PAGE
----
The food and drink industry is a major contributor to Scotland's economy, accounting for one in five manufacturing jobs. Scotland aims to build a 'Good Food Nation' where people benefit from and take pride and pleasure in the food they produce, buy, serve and eat.
Food research was focussed on improving the efficiency, resilience and sustainability of food production in Scotland. This included tools to enable crop and livestock breeding for improved nutritional qualities and for increased resilience to climate change.
Plant Genome Breakthroughs
Mapping a plant's genome can make the slow process of conventionally breeding new plant varieties much quicker, which can lead to breakthroughs in improving yield, quality, nutritional value, enhancing resistance to pests and diseases and to stresses caused by climate change. SRP researchers have made major contributions to long-term international collaborative efforts to map the genome of several plant varieties, and have led the UK teams in these efforts. These include the potato, barley and tomato genome.
For example, SRP researchers have analysed and begun mapping potato genes with resistance to late blight, potato cyst nematodes, viruses and temperature stress, which may enable future varieties to be bred with resistance to these diseases and to environmental threats.
New Crop Varieties
New crop varieties can improve product quality and yield, and are essential in the face of changing climates, disease threats, consumer preferences and market needs. SRP researchers have a strong track record of delivering new cultivars of potatoes and soft fruit. Recent research in conjunction with commercial partners has discovered a range of molecular markers for disease resistance and quality traits in potato which has led to the release of new cultivars 'Mistay', 'Wizard', 'Vales Emerald' and 'Harlequin'. New soft fruit cultivars were also released: 'Ben Lawers' is a blackcurrant variety with enhanced quality and environmental resilience and was released through the breeding programme's sponsor, LR Suntory; while 'Glen Dee' is a raspberry cultivar which combines late-season production with improved fruit quality. Other raspberry lines currently under commercial trial are showing resistance to raspberry root rot - the most economically damaging disease affecting Scottish raspberry cultivation.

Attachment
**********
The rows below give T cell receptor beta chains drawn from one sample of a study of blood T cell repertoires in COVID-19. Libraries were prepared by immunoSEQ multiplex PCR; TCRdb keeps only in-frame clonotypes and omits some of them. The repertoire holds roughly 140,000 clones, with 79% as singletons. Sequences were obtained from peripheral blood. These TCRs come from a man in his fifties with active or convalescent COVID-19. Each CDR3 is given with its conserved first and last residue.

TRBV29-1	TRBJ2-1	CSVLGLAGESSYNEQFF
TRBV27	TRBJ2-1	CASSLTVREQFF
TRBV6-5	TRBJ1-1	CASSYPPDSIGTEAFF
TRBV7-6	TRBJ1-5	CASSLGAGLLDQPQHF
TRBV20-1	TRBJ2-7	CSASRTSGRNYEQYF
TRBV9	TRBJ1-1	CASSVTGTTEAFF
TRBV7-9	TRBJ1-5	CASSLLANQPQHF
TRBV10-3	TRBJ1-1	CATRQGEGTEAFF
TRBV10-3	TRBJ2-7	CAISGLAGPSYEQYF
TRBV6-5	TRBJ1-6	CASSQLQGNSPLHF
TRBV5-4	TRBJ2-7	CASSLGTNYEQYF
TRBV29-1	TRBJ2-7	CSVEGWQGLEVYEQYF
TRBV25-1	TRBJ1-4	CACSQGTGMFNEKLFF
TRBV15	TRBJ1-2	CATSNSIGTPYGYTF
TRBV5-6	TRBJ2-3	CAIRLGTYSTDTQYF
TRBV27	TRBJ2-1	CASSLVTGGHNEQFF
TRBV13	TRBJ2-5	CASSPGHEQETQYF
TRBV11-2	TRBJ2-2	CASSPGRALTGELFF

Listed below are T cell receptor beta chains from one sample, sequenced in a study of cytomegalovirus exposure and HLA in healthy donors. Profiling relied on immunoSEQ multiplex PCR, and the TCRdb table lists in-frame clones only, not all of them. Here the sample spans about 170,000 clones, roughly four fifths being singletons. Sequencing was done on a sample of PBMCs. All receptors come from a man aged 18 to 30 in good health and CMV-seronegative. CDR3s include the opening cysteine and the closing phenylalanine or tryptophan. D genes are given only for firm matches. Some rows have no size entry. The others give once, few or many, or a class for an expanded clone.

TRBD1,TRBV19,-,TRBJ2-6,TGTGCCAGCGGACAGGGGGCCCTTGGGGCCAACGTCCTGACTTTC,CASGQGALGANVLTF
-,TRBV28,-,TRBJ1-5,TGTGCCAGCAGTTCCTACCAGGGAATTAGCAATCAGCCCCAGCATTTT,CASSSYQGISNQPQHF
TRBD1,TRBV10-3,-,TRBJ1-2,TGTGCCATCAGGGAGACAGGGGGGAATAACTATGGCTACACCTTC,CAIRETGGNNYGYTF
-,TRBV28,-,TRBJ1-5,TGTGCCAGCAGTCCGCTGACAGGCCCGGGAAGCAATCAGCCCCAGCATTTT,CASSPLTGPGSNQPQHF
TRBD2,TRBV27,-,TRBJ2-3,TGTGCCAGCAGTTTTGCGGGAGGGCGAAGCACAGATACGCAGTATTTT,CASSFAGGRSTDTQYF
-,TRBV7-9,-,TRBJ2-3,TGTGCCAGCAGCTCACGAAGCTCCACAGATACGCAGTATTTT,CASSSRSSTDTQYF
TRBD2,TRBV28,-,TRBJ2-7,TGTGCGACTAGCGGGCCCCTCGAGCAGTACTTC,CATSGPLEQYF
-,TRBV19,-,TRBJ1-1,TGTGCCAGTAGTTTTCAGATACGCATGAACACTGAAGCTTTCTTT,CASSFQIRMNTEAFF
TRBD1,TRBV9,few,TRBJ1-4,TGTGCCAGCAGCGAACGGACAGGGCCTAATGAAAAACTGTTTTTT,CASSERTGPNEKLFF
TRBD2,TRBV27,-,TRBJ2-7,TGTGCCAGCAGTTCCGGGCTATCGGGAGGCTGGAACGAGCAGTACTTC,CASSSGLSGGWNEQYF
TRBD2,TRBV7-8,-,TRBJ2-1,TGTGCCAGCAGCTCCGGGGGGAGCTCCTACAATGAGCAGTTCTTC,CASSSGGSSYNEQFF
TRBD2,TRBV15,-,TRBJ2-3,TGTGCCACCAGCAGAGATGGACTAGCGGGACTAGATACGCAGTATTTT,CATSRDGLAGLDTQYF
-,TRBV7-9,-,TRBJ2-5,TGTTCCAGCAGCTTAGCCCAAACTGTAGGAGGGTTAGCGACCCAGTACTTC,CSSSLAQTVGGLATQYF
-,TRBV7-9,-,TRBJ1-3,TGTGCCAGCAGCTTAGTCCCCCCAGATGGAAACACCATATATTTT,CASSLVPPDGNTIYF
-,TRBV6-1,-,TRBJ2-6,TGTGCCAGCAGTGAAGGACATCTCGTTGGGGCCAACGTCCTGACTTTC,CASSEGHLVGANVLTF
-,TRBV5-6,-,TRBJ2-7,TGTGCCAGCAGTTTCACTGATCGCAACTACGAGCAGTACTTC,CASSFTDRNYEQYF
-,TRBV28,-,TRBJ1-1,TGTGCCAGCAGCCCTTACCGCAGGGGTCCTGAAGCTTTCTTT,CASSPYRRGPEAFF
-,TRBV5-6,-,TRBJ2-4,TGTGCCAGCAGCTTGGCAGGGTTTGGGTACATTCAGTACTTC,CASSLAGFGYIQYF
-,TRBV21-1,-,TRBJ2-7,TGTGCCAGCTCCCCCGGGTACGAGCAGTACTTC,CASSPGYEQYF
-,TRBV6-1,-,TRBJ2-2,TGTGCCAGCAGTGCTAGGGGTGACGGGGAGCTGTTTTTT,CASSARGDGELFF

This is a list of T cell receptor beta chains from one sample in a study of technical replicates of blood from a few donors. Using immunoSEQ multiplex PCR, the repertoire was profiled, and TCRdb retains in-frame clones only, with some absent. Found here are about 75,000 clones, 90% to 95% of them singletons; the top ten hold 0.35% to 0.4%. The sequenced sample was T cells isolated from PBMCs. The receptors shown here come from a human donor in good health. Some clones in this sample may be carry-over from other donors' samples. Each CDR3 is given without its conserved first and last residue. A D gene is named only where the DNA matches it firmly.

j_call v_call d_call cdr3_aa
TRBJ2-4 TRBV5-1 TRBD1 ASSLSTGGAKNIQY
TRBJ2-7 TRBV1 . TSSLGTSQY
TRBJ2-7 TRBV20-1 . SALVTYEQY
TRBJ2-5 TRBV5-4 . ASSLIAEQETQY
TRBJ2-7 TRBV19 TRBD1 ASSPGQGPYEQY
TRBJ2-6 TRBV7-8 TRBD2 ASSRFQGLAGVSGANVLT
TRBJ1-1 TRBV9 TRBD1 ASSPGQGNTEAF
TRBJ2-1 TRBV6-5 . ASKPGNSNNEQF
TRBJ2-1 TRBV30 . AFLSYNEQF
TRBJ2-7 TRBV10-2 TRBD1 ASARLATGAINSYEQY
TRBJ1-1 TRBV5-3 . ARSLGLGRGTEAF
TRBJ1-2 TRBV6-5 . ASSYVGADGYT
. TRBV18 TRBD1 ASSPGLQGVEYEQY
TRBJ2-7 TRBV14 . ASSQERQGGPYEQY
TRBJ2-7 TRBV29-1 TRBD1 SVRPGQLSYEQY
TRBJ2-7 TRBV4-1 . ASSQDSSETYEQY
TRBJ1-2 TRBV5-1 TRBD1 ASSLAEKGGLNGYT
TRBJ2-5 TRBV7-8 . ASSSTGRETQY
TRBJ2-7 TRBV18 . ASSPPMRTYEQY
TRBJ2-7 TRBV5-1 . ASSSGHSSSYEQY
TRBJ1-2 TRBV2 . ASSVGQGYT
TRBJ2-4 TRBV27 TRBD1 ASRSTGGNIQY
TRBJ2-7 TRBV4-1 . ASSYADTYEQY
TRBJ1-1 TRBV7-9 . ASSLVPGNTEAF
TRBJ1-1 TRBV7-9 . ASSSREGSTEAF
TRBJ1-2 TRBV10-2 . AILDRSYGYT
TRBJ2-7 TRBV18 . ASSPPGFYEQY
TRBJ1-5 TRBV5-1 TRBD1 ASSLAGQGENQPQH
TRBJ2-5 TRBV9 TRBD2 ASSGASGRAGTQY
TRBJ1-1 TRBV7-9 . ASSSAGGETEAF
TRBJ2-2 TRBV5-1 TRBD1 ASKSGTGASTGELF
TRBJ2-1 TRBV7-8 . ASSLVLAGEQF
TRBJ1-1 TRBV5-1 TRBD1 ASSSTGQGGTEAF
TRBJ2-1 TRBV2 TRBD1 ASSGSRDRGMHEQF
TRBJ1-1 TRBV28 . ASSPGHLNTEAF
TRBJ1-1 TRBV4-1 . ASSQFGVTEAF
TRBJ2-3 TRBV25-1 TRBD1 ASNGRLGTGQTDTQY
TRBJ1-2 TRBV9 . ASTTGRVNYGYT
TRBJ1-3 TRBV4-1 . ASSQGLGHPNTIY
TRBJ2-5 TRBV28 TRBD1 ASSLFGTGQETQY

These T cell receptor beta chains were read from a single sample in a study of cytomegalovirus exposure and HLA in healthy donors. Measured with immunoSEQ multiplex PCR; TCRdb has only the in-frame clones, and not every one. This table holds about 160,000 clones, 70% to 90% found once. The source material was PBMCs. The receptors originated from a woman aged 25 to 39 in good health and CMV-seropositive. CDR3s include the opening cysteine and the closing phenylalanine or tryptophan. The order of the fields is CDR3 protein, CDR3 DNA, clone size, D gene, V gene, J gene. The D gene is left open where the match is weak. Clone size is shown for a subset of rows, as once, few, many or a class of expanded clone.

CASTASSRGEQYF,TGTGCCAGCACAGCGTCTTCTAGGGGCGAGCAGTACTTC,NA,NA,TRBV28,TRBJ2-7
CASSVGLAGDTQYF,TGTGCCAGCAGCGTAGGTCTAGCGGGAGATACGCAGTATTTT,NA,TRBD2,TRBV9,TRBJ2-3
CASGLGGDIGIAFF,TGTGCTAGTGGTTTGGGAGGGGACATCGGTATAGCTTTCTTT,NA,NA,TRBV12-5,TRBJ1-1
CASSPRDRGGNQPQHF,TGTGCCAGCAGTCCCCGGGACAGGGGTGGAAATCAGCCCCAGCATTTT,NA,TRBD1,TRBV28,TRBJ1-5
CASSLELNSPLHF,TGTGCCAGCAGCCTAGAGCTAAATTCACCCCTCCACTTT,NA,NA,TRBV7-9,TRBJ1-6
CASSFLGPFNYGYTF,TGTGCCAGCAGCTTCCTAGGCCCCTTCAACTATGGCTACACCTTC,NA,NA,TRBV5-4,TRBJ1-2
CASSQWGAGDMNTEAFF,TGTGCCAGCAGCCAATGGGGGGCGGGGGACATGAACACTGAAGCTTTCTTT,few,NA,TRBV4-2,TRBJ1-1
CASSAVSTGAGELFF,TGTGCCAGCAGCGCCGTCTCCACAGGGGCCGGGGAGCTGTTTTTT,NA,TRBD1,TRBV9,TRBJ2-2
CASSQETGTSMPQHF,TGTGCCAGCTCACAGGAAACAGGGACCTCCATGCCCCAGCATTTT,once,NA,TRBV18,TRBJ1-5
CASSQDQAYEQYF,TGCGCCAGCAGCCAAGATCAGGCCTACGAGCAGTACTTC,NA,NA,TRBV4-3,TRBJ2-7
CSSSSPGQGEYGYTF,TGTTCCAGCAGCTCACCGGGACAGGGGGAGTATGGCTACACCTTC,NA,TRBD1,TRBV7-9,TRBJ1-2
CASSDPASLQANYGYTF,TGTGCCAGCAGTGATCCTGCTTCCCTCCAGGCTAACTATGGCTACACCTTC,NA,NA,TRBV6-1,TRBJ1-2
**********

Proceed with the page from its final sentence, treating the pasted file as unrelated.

Genetic Improvement in Cattle
SRP researchers, with co-funding from industry partners, have developed genetic tools which have led to improved estimated breeding values ( EBVs) of cattle. EBVs are an estimate of the genetic potential of an animal, half of which will be passed on to its offspring. Research with beef cattle has included incorporating industry data to routine genetic evaluations, which is expected to increase EBV accuracy by 15%, potentially resulting in a £100 million benefit for the beef sector. In the dairy sector a number of genetic improvement tools, including indicating the level of Tuberculosis ( TB) resistance, have been estimated to bring economic benefits of £634 million over a five-year period and reduced GHG emissions per breeding animal by 1.4% (in CO 2 equivalents) per annum.
Understanding the Dairy Industry
The dairy sector is vital to Scotland's farming and food sectors and to the wider rural economy. Scotland's 900 dairy farms and 2,000 processing employees generate well over £400 million or 15% of all farming output. Greater understanding of the resilience of the dairy sector was enabled by SRP research, which analysed Scottish production and milk utilisation data, investigated milk prices and scrutinised agreements between producers and buyers, all of which fed into the Scottish Dairy Sector Strategy 'Ambition 2025'. Separate analyses looked at methods to boost the dairy sectors efficiency and competitiveness, and also reviewed UK consumer trends on dairy products. This research aided the formulation of the findings of the Scottish Dairy Sector Review in 2012.
Email: Jenny Watson, email@example.com
Phone: 0300 244 4000 – Central Enquiry Unit
The Scottish Government
St Andrew's House